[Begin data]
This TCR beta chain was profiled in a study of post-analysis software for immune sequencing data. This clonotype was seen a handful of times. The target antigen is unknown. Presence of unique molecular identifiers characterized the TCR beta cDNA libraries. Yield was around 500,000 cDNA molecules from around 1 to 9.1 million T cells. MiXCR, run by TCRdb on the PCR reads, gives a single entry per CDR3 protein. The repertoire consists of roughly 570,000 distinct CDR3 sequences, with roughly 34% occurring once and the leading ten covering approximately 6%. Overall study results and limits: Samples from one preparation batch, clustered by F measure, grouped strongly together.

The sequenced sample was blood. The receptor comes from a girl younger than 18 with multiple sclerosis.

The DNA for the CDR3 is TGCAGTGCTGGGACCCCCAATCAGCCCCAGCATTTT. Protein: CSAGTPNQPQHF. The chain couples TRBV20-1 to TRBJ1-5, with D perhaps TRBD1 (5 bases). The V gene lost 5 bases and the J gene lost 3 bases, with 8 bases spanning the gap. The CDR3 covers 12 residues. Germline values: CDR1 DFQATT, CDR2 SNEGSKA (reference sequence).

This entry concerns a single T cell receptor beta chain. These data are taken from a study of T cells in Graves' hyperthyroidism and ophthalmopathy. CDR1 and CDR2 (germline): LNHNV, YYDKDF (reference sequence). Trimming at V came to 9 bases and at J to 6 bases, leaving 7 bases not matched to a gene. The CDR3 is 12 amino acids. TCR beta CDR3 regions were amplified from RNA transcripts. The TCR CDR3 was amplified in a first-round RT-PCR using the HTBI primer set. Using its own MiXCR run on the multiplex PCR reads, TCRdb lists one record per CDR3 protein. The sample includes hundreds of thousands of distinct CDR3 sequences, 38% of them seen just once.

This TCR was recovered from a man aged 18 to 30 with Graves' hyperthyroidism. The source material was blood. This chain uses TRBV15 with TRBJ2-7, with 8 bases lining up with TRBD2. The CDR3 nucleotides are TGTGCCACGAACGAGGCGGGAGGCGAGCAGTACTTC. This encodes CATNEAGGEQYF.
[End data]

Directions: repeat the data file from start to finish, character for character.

This TCR beta chain was profiled in a study of post-analysis software for immune sequencing data. This clonotype was seen a handful of times. The target antigen is unknown. Presence of unique molecular identifiers characterized the TCR beta cDNA libraries. Yield was around 500,000 cDNA molecules from around 1 to 9.1 million T cells. MiXCR, run by TCRdb on the PCR reads, gives a single entry per CDR3 protein. The repertoire consists of roughly 570,000 distinct CDR3 sequences, with roughly 34% occurring once and the leading ten covering approximately 6%. Overall study results and limits: Samples from one preparation batch, clustered by F measure, grouped strongly together.

The sequenced sample was blood. The receptor comes from a girl younger than 18 with multiple sclerosis.

The DNA for the CDR3 is TGCAGTGCTGGGACCCCCAATCAGCCCCAGCATTTT. Protein: CSAGTPNQPQHF. The chain couples TRBV20-1 to TRBJ1-5, with D perhaps TRBD1 (5 bases). The V gene lost 5 bases and the J gene lost 3 bases, with 8 bases spanning the gap. The CDR3 covers 12 residues. Germline values: CDR1 DFQATT, CDR2 SNEGSKA (reference sequence).

This entry concerns a single T cell receptor beta chain. These data are taken from a study of T cells in Graves' hyperthyroidism and ophthalmopathy. CDR1 and CDR2 (germline): LNHNV, YYDKDF (reference sequence). Trimming at V came to 9 bases and at J to 6 bases, leaving 7 bases not matched to a gene. The CDR3 is 12 amino acids. TCR beta CDR3 regions were amplified from RNA transcripts. The TCR CDR3 was amplified in a first-round RT-PCR using the HTBI primer set. Using its own MiXCR run on the multiplex PCR reads, TCRdb lists one record per CDR3 protein. The sample includes hundreds of thousands of distinct CDR3 sequences, 38% of them seen just once.

This TCR was recovered from a man aged 18 to 30 with Graves' hyperthyroidism. The source material was blood. This chain uses TRBV15 with TRBJ2-7, with 8 bases lining up with TRBD2. The CDR3 nucleotides are TGTGCCACGAACGAGGCGGGAGGCGAGCAGTACTTC. This encodes CATNEAGGEQYF.